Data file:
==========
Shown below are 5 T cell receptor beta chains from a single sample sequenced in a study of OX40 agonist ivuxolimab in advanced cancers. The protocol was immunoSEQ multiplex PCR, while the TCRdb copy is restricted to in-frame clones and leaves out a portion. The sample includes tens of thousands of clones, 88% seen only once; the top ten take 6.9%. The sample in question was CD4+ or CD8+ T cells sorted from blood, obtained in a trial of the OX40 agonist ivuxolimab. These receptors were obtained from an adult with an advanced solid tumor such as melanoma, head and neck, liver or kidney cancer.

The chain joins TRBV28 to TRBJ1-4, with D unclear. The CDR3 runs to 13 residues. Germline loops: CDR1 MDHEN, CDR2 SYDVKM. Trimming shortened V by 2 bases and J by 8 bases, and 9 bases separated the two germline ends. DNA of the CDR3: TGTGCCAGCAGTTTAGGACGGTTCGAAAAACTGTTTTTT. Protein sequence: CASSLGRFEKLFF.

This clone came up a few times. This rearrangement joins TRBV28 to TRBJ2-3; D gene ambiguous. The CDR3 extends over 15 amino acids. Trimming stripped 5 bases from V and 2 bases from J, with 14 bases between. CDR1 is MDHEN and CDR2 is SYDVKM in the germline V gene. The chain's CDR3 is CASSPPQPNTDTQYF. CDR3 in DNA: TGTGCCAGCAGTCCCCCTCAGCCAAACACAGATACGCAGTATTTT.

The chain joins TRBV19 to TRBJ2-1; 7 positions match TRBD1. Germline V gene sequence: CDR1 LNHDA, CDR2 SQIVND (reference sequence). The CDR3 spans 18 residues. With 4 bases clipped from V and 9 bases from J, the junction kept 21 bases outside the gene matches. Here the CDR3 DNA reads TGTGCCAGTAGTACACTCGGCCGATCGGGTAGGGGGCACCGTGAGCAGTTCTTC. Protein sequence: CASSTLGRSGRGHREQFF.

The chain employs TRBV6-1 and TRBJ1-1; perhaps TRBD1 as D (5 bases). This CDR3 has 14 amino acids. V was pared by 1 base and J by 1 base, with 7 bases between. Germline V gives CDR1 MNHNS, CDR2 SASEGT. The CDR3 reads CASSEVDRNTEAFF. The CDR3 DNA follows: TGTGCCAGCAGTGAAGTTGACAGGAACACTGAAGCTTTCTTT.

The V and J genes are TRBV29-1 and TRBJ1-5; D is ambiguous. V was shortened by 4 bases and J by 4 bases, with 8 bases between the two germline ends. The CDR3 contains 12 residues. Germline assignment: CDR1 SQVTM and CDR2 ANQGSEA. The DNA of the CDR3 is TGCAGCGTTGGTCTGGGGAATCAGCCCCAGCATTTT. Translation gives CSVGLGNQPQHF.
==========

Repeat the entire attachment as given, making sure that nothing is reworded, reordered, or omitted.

Shown below are 5 T cell receptor beta chains from a single sample sequenced in a study of OX40 agonist ivuxolimab in advanced cancers. The protocol was immunoSEQ multiplex PCR, while the TCRdb copy is restricted to in-frame clones and leaves out a portion. The sample includes tens of thousands of clones, 88% seen only once; the top ten take 6.9%. The sample in question was CD4+ or CD8+ T cells sorted from blood, obtained in a trial of the OX40 agonist ivuxolimab. These receptors were obtained from an adult with an advanced solid tumor such as melanoma, head and neck, liver or kidney cancer.

The chain joins TRBV28 to TRBJ1-4, with D unclear. The CDR3 runs to 13 residues. Germline loops: CDR1 MDHEN, CDR2 SYDVKM. Trimming shortened V by 2 bases and J by 8 bases, and 9 bases separated the two germline ends. DNA of the CDR3: TGTGCCAGCAGTTTAGGACGGTTCGAAAAACTGTTTTTT. Protein sequence: CASSLGRFEKLFF.

This clone came up a few times. This rearrangement joins TRBV28 to TRBJ2-3; D gene ambiguous. The CDR3 extends over 15 amino acids. Trimming stripped 5 bases from V and 2 bases from J, with 14 bases between. CDR1 is MDHEN and CDR2 is SYDVKM in the germline V gene. The chain's CDR3 is CASSPPQPNTDTQYF. CDR3 in DNA: TGTGCCAGCAGTCCCCCTCAGCCAAACACAGATACGCAGTATTTT.

The chain joins TRBV19 to TRBJ2-1; 7 positions match TRBD1. Germline V gene sequence: CDR1 LNHDA, CDR2 SQIVND (reference sequence). The CDR3 spans 18 residues. With 4 bases clipped from V and 9 bases from J, the junction kept 21 bases outside the gene matches. Here the CDR3 DNA reads TGTGCCAGTAGTACACTCGGCCGATCGGGTAGGGGGCACCGTGAGCAGTTCTTC. Protein sequence: CASSTLGRSGRGHREQFF.

The chain employs TRBV6-1 and TRBJ1-1; perhaps TRBD1 as D (5 bases). This CDR3 has 14 amino acids. V was pared by 1 base and J by 1 base, with 7 bases between. Germline V gives CDR1 MNHNS, CDR2 SASEGT. The CDR3 reads CASSEVDRNTEAFF. The CDR3 DNA follows: TGTGCCAGCAGTGAAGTTGACAGGAACACTGAAGCTTTCTTT.

The V and J genes are TRBV29-1 and TRBJ1-5; D is ambiguous. V was shortened by 4 bases and J by 4 bases, with 8 bases between the two germline ends. The CDR3 contains 12 residues. Germline assignment: CDR1 SQVTM and CDR2 ANQGSEA. The DNA of the CDR3 is TGCAGCGTTGGTCTGGGGAATCAGCCCCAGCATTTT. Translation gives CSVGLGNQPQHF.